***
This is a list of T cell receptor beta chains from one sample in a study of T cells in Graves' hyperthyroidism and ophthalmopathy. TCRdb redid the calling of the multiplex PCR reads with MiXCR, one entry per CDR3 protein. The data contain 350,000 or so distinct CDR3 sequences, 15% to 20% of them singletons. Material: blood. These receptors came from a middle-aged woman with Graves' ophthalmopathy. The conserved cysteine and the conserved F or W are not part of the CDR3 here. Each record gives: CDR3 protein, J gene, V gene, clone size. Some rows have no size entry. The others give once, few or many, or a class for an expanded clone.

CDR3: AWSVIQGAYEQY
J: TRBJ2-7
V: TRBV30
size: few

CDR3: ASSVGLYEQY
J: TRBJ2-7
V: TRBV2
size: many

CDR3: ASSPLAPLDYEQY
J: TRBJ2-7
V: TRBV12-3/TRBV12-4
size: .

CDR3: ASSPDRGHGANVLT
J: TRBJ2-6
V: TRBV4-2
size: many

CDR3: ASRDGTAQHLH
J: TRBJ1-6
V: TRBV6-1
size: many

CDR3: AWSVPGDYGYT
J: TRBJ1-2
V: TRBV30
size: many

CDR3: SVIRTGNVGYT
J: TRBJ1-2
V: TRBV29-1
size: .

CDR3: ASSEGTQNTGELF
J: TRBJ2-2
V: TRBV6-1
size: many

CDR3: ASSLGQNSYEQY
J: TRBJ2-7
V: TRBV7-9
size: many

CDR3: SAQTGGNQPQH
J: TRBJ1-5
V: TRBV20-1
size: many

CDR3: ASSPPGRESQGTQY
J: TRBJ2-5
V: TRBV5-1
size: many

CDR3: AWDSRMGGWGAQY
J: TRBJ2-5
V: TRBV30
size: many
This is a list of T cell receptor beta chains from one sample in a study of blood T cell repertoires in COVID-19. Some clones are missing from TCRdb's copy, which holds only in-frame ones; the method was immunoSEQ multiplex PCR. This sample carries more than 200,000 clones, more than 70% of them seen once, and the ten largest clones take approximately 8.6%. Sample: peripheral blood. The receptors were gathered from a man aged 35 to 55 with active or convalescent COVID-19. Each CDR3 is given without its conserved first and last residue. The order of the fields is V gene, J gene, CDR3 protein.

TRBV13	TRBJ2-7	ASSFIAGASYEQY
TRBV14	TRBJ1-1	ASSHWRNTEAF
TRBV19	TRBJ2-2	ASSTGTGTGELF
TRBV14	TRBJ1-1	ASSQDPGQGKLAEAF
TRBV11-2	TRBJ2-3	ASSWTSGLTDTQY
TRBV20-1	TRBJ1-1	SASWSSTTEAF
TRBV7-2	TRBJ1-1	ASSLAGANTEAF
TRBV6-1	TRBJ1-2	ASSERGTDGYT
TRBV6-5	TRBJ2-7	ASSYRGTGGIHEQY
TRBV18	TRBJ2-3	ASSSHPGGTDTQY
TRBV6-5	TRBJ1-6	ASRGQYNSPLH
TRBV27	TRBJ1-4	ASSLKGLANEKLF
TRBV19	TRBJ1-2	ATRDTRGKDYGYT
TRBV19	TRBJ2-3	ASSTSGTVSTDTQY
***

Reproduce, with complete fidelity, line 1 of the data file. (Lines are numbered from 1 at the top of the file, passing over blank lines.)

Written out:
This is a list of T cell receptor beta chains from one sample in a study of T cells in Graves' hyperthyroidism and ophthalmopathy. TCRdb redid the calling of the multiplex PCR reads with MiXCR, one entry per CDR3 protein. The data contain 350,000 or so distinct CDR3 sequences, 15% to 20% of them singletons. Material: blood. These receptors came from a middle-aged woman with Graves' ophthalmopathy. The conserved cysteine and the conserved F or W are not part of the CDR3 here. Each record gives: CDR3 protein, J gene, V gene, clone size. Some rows have no size entry. The others give once, few or many, or a class for an expanded clone.